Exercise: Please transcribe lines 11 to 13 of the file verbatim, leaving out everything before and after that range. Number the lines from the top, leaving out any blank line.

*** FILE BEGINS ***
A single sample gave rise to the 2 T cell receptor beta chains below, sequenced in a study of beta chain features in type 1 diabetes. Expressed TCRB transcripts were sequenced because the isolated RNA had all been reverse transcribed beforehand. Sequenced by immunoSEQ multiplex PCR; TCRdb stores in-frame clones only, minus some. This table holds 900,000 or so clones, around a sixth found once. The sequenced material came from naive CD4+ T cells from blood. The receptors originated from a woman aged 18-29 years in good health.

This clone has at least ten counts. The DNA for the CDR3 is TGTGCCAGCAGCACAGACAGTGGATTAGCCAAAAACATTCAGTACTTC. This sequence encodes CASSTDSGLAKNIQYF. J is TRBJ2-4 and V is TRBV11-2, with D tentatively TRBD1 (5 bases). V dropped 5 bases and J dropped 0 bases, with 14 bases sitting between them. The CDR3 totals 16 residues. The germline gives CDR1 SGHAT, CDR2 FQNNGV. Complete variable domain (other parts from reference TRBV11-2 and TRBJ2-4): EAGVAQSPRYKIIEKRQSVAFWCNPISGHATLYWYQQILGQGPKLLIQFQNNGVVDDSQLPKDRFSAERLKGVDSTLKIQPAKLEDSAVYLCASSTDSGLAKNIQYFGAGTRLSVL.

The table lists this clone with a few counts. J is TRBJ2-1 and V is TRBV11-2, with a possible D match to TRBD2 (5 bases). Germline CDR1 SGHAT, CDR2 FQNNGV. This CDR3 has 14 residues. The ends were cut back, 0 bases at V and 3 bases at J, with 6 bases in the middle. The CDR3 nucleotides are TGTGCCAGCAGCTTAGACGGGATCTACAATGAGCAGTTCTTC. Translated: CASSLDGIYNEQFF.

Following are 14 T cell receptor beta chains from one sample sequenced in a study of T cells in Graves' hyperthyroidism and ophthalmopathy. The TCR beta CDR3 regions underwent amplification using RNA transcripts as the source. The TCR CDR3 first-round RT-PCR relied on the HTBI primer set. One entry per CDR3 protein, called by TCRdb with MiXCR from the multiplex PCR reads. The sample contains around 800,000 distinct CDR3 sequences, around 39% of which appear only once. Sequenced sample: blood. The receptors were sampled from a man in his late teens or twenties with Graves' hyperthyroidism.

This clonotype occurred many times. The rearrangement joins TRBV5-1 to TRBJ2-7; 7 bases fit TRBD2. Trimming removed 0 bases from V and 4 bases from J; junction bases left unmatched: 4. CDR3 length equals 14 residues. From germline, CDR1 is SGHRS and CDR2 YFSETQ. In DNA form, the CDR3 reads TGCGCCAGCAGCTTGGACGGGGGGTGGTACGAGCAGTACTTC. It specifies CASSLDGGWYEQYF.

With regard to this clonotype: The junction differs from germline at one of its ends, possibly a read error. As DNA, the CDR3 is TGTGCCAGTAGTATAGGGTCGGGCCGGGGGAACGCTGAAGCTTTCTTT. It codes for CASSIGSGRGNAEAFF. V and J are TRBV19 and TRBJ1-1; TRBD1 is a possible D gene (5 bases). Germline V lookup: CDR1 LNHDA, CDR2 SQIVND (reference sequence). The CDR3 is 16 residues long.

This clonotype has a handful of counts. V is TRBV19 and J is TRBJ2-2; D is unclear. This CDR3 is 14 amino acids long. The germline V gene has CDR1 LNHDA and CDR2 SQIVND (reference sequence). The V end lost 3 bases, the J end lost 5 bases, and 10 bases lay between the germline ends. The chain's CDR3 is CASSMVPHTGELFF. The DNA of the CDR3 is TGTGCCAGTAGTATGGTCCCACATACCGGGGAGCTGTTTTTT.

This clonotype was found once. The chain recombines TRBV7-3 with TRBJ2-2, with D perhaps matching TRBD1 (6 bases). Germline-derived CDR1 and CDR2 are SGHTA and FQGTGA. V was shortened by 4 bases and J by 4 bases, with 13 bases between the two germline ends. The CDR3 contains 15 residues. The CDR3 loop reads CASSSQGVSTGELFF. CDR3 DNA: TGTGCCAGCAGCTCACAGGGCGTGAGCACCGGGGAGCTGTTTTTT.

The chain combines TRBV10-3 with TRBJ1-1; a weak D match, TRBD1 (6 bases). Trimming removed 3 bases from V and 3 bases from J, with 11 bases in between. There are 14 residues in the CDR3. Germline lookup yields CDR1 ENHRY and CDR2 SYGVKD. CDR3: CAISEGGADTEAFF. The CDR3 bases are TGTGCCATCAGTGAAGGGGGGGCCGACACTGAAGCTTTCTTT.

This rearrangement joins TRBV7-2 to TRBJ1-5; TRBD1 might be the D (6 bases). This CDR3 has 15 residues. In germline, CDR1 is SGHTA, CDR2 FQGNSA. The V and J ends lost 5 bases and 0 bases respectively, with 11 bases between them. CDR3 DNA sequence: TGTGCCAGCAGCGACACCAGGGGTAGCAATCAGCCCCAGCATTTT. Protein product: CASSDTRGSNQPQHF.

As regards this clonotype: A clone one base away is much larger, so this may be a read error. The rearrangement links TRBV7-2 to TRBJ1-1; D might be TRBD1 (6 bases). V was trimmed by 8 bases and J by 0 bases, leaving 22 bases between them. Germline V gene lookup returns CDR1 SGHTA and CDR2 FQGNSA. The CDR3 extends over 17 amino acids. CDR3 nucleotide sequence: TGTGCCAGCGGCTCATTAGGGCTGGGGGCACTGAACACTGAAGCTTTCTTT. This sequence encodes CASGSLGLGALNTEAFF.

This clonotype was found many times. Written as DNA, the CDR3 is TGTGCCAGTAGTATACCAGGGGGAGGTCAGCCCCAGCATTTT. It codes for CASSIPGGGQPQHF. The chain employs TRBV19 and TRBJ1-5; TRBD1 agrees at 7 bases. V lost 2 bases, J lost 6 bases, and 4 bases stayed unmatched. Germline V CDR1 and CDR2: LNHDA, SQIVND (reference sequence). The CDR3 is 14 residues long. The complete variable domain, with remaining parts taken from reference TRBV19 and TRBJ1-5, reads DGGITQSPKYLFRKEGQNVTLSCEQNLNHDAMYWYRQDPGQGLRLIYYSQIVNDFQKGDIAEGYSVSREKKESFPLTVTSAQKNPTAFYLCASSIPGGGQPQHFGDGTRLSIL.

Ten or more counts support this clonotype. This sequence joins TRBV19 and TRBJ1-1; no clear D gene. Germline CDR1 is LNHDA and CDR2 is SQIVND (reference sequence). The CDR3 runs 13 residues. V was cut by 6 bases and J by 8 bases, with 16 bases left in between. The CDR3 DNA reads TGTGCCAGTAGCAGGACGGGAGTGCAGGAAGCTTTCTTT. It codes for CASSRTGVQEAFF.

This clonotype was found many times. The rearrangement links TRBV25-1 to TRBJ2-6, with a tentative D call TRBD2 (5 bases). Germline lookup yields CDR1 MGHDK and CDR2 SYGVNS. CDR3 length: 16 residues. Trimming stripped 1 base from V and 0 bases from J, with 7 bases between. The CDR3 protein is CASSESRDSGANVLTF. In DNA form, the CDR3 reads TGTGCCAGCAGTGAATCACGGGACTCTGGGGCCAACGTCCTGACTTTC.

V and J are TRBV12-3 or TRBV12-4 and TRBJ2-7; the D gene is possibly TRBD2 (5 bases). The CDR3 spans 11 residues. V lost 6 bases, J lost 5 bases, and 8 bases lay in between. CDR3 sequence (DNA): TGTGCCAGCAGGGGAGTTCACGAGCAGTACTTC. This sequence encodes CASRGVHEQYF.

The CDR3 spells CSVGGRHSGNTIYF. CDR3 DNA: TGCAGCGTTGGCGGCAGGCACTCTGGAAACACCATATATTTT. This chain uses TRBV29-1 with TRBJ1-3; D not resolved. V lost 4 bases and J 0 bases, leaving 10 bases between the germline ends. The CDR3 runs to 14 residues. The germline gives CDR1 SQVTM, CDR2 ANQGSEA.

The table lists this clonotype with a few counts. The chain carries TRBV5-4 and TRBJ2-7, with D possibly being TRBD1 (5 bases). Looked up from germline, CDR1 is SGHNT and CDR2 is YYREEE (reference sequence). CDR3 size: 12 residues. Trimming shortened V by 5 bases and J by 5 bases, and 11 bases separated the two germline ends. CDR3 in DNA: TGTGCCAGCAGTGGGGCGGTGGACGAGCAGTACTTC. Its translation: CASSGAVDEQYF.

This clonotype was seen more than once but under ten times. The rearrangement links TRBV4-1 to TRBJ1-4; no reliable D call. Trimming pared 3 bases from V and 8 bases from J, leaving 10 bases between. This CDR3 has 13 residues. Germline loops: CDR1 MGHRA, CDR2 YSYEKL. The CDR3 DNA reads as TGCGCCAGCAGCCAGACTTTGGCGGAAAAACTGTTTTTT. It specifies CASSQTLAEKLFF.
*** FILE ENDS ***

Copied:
As regards this clonotype: A clone one base away is much larger, so this may be a read error. The rearrangement links TRBV7-2 to TRBJ1-1; D might be TRBD1 (6 bases). V was trimmed by 8 bases and J by 0 bases, leaving 22 bases between them. Germline V gene lookup returns CDR1 SGHTA and CDR2 FQGNSA. The CDR3 extends over 17 amino acids. CDR3 nucleotide sequence: TGTGCCAGCGGCTCATTAGGGCTGGGGGCACTGAACACTGAAGCTTTCTTT. This sequence encodes CASGSLGLGALNTEAFF.

This clonotype was found many times. Written as DNA, the CDR3 is TGTGCCAGTAGTATACCAGGGGGAGGTCAGCCCCAGCATTTT. It codes for CASSIPGGGQPQHF. The chain employs TRBV19 and TRBJ1-5; TRBD1 agrees at 7 bases. V lost 2 bases, J lost 6 bases, and 4 bases stayed unmatched. Germline V CDR1 and CDR2: LNHDA, SQIVND (reference sequence). The CDR3 is 14 residues long. The complete variable domain, with remaining parts taken from reference TRBV19 and TRBJ1-5, reads DGGITQSPKYLFRKEGQNVTLSCEQNLNHDAMYWYRQDPGQGLRLIYYSQIVNDFQKGDIAEGYSVSREKKESFPLTVTSAQKNPTAFYLCASSIPGGGQPQHFGDGTRLSIL.

Ten or more counts support this clonotype. This sequence joins TRBV19 and TRBJ1-1; no clear D gene. Germline CDR1 is LNHDA and CDR2 is SQIVND (reference sequence). The CDR3 runs 13 residues. V was cut by 6 bases and J by 8 bases, with 16 bases left in between. The CDR3 DNA reads TGTGCCAGTAGCAGGACGGGAGTGCAGGAAGCTTTCTTT. It codes for CASSRTGVQEAFF.